What he contributes, his business, his yearns work. 

Chapter V. The Farm 22 

Its home, buildings, land, arrangement, attractiveness, health. 

Chapter VI. The Farm Plants 28 

Use for food, manufacture, building, pleasure ; relation to soil fer- 
tility, climate, farm work ; plant societies. 

Chapter VII. The Farm Animals 35 

Source ; uses for food, work, clothing ; relation to soil fertility and 
to kind of farming. 

Chapter VIII. The Farmer^s Aids 42 

The school, church, transportation, telephone, mail service, country 
fair, farmers' clubs, creamery, government institutions. 


Chapter IX. What the Soil Is .53 

Its nature and source ; the work of sun, air, water, ice, plants, 




Chapter X. The Nature and Composition of Soil . . . .62 

Kinds of soil : peat, muck, clay, loam, sand, gravel ; composition ; 
source of plant-food ; relation to farming in locality. 

Chapter XI. The Water and Air in the Soil 68 

Relation to plant growth ; bow water enters the soil, is held, moves ; 
drainage ; irrigation ; air in the soil. 

Chapter XII. Plant Life in the Soil 78 

How bacteria live in the soil, what they do ; soil inoculation ; soil 

Chapter XIII. The Tillage of the Land 82 

History of tillage ; what tillage accomplishes ; relation to plant-food 
and moisture ; dry-farming ; tools. 

Chapter XIV. The Improvement of the Soil 95 

Plant-food ; fertilizers ; phosphoric acid, potash, nitrogen ; barn- • 
yard manure ; green manures ; storing an account. 


Chapter XV. The Nature of Plants . . . . . . . 105 

Parts of the plant : root system, stem, leaf system, flower and fruit. 

Chapter XVI. Classification of Plants 114 

Differences and relationships among plants ; classification by length 
of life and by use ; botanist^s classification. 

Chapter XVII. Dissemination and Multiplication of Plants. . 122 

Nature's methods, man's methods; propagation by seeds, roots, 
tubers, cuttings, buds, and grafts. 

Chapter XVIII. Rotation of Crops 128 

What crop rotation is ; an example ; purpose ; planning a system ;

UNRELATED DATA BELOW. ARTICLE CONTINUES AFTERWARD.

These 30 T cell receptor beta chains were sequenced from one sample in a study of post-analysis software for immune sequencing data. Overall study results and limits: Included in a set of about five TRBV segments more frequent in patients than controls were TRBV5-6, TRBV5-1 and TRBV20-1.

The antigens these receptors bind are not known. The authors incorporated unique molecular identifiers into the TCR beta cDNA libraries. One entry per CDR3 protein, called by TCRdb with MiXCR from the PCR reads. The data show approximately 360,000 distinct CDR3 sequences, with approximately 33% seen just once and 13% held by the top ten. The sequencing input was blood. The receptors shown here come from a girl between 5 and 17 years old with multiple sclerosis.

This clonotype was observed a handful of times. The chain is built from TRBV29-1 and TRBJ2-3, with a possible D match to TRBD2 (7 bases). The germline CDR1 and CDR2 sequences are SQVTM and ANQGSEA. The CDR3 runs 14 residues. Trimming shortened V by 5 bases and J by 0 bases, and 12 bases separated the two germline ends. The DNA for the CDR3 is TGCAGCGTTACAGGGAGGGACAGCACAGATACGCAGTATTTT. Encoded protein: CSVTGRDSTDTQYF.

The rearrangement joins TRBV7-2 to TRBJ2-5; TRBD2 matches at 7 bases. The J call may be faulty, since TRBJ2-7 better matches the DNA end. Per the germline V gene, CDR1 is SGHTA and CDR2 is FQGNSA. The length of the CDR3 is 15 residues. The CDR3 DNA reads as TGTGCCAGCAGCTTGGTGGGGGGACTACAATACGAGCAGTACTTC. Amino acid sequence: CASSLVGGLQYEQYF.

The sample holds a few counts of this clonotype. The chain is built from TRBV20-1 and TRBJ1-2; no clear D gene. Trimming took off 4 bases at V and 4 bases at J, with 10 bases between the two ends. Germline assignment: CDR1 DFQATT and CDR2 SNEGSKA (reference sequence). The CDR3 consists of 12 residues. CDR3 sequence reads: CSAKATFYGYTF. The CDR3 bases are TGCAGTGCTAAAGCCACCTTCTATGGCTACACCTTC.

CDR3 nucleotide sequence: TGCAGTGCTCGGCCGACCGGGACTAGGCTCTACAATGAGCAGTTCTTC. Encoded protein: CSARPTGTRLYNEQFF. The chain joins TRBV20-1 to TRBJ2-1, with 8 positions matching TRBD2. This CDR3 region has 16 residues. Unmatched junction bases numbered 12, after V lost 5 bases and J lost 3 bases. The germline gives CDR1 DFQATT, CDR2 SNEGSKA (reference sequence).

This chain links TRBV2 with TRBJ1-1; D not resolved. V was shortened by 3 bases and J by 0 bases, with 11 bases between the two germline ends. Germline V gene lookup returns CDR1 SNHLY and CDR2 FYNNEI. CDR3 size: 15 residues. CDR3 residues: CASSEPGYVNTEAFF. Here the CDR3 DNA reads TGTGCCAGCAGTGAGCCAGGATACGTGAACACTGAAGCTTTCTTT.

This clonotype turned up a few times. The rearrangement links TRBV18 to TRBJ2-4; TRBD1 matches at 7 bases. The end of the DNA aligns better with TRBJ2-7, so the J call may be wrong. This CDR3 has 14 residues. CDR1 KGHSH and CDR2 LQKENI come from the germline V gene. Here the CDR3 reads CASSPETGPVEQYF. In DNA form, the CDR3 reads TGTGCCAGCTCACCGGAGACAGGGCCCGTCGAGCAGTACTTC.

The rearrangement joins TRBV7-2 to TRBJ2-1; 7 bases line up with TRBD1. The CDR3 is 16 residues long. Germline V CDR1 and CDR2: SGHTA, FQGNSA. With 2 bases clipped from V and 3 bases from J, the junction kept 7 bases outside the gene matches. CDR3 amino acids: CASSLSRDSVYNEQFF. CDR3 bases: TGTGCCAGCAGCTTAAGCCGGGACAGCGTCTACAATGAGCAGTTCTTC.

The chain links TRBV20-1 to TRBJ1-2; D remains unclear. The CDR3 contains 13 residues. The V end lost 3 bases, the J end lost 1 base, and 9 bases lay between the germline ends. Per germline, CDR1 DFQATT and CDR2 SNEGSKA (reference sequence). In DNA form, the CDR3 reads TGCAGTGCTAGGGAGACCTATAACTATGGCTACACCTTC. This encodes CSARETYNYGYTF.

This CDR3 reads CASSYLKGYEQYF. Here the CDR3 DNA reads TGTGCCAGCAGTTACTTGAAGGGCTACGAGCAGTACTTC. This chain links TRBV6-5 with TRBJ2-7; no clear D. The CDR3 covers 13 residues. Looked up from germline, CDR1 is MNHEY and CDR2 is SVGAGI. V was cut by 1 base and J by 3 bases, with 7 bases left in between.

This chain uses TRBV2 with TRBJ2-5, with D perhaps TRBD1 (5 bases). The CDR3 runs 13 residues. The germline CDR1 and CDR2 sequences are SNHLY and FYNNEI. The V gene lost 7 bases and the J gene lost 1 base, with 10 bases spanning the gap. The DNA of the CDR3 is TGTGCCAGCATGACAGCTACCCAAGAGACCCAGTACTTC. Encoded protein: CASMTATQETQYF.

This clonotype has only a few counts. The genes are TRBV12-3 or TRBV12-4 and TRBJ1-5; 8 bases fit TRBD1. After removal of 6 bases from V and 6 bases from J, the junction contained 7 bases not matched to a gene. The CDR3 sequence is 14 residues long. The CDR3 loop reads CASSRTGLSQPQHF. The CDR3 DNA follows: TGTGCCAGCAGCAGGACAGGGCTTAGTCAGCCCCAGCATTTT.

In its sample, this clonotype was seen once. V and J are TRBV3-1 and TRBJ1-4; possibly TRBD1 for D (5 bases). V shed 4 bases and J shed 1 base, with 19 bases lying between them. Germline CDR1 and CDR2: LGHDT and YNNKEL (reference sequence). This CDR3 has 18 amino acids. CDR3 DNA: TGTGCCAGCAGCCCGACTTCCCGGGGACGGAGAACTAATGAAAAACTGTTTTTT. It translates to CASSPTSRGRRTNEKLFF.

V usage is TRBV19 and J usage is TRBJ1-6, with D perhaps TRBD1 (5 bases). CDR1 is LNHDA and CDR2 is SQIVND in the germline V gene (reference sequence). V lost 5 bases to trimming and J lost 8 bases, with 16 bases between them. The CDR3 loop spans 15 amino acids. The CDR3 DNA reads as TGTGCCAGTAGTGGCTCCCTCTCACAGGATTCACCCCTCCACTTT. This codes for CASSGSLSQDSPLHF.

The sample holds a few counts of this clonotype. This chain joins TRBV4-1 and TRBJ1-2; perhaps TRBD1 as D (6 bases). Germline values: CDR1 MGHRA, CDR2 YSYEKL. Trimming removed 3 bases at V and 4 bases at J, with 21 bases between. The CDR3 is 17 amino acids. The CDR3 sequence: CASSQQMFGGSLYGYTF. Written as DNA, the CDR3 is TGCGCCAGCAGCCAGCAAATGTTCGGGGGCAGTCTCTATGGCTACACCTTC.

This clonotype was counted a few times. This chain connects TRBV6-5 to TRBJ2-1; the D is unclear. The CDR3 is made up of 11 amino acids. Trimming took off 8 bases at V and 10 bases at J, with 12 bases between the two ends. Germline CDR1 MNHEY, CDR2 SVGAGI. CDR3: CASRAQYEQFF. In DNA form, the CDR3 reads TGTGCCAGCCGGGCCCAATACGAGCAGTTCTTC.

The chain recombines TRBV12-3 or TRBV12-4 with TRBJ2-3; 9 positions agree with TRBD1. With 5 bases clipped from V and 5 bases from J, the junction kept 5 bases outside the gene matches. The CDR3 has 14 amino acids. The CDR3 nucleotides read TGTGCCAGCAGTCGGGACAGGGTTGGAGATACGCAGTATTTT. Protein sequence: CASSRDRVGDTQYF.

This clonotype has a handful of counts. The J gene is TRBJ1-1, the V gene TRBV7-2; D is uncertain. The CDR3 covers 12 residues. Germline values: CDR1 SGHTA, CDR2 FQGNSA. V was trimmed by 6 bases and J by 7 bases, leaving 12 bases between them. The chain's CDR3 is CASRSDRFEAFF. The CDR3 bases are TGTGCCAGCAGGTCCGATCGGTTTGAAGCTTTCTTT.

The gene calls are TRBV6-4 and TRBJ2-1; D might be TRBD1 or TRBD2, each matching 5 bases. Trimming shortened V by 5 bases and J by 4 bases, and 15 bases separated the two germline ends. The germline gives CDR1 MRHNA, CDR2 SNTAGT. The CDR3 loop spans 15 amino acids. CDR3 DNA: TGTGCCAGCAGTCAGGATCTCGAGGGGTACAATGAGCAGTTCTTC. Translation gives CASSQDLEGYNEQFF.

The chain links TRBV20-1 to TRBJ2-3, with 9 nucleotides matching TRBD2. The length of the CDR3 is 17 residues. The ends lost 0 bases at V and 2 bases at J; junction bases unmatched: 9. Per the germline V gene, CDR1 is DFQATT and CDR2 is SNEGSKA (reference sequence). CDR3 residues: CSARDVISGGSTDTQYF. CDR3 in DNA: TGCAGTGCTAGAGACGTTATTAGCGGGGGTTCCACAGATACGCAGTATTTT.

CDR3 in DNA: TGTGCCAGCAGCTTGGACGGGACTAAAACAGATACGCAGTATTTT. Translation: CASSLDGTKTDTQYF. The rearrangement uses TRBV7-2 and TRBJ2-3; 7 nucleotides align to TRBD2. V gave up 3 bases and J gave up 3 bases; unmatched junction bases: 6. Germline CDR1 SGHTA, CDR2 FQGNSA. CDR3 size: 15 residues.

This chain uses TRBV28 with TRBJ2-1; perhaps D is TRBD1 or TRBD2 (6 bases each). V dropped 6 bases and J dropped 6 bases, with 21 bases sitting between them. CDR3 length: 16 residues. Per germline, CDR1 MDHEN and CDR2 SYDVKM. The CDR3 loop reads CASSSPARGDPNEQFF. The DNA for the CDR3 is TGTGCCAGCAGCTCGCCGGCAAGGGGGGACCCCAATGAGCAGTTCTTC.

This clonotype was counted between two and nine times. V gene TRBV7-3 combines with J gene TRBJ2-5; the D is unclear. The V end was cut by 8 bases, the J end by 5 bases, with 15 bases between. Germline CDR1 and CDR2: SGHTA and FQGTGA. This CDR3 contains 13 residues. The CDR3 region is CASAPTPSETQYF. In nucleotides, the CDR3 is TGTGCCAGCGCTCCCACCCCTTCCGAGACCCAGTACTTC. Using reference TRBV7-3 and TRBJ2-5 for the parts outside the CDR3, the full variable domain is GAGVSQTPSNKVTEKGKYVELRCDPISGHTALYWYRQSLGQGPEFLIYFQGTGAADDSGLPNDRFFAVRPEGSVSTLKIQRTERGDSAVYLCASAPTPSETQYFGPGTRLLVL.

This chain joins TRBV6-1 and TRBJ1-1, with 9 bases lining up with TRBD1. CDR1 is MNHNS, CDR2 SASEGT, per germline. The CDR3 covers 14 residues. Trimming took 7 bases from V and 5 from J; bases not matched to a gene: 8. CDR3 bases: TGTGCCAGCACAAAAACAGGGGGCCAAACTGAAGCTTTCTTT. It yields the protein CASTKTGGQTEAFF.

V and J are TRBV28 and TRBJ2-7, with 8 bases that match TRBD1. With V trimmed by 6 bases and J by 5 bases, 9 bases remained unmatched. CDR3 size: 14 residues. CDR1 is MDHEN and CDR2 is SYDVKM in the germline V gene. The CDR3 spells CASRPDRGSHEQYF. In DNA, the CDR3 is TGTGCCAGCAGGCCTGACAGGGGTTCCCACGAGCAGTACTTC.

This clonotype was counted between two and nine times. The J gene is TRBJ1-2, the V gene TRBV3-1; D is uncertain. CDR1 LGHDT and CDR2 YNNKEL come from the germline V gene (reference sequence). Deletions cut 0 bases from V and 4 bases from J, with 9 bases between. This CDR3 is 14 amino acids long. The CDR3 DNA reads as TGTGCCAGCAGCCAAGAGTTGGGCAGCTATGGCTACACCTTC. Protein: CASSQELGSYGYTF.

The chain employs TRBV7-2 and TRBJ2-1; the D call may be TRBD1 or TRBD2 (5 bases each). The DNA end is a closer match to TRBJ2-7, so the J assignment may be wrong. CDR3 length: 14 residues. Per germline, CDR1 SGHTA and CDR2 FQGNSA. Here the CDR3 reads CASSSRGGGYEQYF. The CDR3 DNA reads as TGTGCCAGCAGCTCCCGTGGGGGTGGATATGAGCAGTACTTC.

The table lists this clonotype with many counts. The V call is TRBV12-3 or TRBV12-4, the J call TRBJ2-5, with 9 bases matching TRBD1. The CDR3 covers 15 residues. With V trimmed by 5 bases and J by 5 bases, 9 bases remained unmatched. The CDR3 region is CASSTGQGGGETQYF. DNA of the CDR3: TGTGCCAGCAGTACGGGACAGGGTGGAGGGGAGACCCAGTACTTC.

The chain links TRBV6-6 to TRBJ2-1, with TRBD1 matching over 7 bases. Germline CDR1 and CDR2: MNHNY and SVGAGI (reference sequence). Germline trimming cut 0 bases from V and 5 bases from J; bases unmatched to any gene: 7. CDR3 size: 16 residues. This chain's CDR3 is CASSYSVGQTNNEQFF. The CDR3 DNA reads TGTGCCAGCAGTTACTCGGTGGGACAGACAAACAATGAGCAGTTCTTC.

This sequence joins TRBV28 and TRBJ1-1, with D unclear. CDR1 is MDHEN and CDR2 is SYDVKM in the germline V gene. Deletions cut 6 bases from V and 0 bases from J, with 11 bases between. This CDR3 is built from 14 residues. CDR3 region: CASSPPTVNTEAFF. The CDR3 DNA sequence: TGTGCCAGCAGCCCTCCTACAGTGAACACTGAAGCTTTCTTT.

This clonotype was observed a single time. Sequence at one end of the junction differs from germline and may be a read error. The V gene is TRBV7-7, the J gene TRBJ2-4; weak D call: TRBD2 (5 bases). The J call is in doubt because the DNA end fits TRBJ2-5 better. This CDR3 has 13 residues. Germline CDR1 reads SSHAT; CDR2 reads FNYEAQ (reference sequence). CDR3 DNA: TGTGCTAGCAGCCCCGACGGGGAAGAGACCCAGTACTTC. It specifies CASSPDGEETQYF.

Chapter XTX. Indian Corn 136 

History, place in American agriculture, description, kinds, culture, 
the silo, enemies, uses. 




Chapter XX. Whbat 146 

History, production, description, kinds, culture, uses. 

Chapter XXI. Grasses — Meadows and Pastures .... 166 

Native grasses, cultivated grasses, meadows, pastures ; timothy and 

Chapter XXII. Clovers and their Kin 162 

Importance and uses; clover, alfalfa, cowpea, other clover-like 

Chapter XXIII. Potato . 171 

History, place in agriculture, description, culture, enemies, uses ; 

Chapter XXIV. The Orchard . .178 

Location, planting the trees, tilling, fertilizing, pi-uning, spraying, 
harvesting ; apples, peaches, pears, plums, cherries. 

Chapter XXV. The Farm Garden 187 

Location, soil, planting, watering, care and harvesting ; small fruits. 

Chapter XXVL The Wood Crop 194 

Importance, place on the farm, history ; distinction between field 
crops and wood crops ; nature of the wood crop ; battle of the trees ; 
care of the woodlot ; forestry. 

Chapter XXVII. Farm Weeds . . 203 

Why they -grov, their harm, how they increase, control ; list of 
farm weeds. 

Chapter XXVIII. Insect Enemies op Plants 210 

Kinds ; damage ; nature's aid ; methods of control. 

Chapter XXIX. Diseases of Plants 217 

Nature ; how they spread ; control. 

Chapter XXX. The Improvement op Plants . ... 224 

How improvement has come about; value of differences among 
plantis ; Improving present types ; creating new types ; plant-breeding. 




Chapter XXXI. The Needs of Farm Animals 235 

Food requirements ; water, mineral matter, nitrogenouis matter, fat ; 
air, shelter, rest, exercise, cleanliness. 

Chapter XXXII. The Feeding of Farm Animals .... 245 

Choice of food, balanced rations, nutritive ratio; kinds of foods: 
fodders, roots and tubers, concentrated foods. 

Chapter XXXIII. Horses 253 

History ; types : draft, coach, trotting, and saddle horses, and the 
thoroughbred ; horse training ; harness ; feeding and care ; grooming. 

Chapter XXXIV. Cattle . . 264 

History, beef and dairy types, breeds, feeding and care. 


Chapter XXXV. Sheep 273 

History, wool and mutton types, breeds ; wool production ; mutton 
production ; sheep-farming in America. 

Chapter XXXVI. Swine . . . 281 

History, nature, lard and bacon types, breeds, rearing. 

Chapter XXXVII Poultry 287 

Origin of domestic fowls, nature, breeds, eggs, care, hatching. 

Chapter XXXVIII. Bees .295 

History, races, the colony, lif6 and work, swarming, protection. 

Chapter XXXIX. Birds 302 

Use to the farmer, what they do, how to attract and protect them, 
nesting places. 

Chapter XL. Milk and its Products 308 

What milk is, composition, skimmed milk, buttermilk, weight, care 
in handling ; Babcock test ; butter and cheese. 

Chapter XLI. The Improvement of Anim\ls 320 

Breeding ; what to breed for, choice of parents, the offspring ; pedi- 
gree ; improving the farm live-stock. 

Appendix 329 





Happy the man whose wish and care 

A few paternal acres bound. 
Content to breathe his native air 

In his own ground. — Pope. 

It is a beautiful country in which I live. To the south is the 
village, with its churches and school, and with little dwelling-houses